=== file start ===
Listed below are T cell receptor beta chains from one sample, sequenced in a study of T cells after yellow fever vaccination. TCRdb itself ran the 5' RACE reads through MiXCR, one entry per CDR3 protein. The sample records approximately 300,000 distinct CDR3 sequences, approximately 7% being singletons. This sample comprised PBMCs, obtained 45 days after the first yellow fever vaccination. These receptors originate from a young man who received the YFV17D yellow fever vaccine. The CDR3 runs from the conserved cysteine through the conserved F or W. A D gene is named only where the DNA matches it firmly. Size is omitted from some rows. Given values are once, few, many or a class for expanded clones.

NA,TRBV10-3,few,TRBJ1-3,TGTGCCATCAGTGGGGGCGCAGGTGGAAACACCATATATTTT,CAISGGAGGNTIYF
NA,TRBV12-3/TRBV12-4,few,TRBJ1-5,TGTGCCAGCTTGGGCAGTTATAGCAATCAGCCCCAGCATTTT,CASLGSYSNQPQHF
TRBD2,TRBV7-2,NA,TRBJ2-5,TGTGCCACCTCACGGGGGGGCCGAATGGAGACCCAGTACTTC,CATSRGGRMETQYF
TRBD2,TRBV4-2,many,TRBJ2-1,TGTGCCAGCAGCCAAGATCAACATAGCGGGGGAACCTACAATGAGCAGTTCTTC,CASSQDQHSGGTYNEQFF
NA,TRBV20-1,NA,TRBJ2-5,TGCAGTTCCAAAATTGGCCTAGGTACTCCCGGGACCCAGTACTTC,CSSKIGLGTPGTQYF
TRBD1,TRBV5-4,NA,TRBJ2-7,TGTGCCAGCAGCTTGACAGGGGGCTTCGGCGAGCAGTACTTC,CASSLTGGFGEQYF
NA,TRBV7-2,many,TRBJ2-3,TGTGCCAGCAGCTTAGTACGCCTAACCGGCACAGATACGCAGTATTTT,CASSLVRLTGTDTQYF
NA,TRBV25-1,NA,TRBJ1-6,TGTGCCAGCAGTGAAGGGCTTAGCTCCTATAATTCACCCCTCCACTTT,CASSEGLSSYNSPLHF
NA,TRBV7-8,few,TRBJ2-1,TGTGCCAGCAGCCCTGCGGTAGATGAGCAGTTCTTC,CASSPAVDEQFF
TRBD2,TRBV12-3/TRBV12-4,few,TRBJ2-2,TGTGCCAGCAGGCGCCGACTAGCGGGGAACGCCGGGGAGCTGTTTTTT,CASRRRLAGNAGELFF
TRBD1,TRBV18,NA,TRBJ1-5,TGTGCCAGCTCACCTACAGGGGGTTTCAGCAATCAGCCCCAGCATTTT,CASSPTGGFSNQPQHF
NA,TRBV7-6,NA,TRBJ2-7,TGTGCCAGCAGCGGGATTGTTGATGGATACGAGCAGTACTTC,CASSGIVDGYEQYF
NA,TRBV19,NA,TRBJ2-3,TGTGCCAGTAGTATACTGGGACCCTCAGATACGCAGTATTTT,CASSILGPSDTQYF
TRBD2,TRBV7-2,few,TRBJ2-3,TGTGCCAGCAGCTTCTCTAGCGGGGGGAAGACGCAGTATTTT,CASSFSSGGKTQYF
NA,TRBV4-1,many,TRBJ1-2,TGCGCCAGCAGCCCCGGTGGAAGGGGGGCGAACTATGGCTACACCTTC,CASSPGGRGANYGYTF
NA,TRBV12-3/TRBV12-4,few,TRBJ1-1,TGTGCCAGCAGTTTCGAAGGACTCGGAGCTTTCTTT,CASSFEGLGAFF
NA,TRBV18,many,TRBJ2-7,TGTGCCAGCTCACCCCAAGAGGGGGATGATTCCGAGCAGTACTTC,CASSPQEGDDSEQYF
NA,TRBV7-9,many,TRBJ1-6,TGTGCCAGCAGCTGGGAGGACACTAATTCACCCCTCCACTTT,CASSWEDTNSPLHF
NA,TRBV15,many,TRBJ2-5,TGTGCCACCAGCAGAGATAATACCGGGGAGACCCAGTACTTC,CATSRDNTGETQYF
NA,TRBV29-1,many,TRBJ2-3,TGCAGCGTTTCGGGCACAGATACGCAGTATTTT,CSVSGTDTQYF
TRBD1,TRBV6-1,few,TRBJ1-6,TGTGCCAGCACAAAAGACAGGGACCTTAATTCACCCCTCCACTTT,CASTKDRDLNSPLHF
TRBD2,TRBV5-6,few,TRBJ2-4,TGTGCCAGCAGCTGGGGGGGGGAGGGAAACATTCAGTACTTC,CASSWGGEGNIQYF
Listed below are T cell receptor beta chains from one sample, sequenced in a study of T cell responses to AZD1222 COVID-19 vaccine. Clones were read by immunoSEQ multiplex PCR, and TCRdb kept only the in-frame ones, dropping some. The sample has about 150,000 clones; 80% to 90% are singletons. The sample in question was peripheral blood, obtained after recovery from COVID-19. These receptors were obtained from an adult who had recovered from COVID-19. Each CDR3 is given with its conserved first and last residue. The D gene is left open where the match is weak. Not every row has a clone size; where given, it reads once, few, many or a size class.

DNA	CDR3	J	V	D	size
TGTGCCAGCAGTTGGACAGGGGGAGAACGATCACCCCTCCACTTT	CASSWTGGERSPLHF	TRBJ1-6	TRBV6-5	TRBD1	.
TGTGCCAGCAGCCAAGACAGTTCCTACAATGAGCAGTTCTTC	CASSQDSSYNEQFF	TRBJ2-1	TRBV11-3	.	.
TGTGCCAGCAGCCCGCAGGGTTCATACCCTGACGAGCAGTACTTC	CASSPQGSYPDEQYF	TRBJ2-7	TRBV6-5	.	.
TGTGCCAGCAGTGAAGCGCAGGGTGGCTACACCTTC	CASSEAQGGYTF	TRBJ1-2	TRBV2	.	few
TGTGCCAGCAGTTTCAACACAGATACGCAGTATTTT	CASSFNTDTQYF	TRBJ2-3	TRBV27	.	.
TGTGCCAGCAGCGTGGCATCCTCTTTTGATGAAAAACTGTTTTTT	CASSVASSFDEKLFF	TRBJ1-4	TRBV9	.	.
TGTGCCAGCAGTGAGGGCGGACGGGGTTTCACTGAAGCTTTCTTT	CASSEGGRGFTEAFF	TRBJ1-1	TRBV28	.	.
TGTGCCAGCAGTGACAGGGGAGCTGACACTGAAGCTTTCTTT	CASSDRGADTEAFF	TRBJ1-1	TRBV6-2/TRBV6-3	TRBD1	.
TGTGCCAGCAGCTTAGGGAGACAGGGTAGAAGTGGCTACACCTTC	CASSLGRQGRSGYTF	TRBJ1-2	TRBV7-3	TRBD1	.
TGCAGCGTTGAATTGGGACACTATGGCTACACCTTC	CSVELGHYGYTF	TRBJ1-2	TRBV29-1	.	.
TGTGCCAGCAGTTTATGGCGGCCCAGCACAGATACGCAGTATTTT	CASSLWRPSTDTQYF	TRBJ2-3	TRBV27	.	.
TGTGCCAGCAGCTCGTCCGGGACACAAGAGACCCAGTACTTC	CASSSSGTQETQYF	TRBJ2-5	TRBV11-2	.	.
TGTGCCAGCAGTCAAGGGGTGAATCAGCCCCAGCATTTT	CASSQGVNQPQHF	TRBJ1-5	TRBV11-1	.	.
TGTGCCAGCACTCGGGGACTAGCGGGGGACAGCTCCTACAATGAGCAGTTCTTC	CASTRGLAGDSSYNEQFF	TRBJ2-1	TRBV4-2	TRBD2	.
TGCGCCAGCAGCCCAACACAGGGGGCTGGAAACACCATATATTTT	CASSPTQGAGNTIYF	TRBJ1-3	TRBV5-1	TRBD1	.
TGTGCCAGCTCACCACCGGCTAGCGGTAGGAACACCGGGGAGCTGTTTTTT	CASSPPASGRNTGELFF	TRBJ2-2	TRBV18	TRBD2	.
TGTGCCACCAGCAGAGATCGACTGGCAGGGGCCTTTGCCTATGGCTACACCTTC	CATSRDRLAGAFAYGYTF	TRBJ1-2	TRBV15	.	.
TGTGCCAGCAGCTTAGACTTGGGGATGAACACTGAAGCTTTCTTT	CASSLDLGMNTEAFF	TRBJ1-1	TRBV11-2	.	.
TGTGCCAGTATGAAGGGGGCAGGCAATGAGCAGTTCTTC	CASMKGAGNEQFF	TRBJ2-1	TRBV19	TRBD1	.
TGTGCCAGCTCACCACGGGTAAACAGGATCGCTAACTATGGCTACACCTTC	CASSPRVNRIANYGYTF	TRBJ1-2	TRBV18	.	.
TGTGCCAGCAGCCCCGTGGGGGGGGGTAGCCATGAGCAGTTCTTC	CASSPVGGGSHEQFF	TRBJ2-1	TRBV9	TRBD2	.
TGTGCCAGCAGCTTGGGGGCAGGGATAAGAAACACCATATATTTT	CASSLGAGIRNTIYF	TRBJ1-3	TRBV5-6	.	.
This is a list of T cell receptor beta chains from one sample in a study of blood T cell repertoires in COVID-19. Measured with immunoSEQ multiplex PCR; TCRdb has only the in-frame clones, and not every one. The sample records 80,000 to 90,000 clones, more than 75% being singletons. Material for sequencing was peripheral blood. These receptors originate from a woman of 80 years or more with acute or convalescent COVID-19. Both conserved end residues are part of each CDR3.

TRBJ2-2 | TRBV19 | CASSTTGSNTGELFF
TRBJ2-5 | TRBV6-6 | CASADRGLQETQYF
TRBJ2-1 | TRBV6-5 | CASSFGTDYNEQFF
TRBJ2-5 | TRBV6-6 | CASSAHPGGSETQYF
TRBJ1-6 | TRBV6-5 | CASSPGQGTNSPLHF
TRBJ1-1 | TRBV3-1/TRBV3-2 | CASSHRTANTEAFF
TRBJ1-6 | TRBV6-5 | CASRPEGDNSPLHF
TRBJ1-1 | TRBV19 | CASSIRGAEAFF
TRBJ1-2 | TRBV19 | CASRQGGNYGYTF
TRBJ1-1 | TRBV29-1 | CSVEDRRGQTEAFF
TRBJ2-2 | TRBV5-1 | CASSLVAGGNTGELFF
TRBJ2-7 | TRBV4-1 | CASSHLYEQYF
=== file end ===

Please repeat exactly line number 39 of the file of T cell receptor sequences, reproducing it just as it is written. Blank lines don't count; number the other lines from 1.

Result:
TGTGCCAGCACTCGGGGACTAGCGGGGGACAGCTCCTACAATGAGCAGTTCTTC	CASTRGLAGDSSYNEQFF	TRBJ2-1	TRBV4-2	TRBD2	.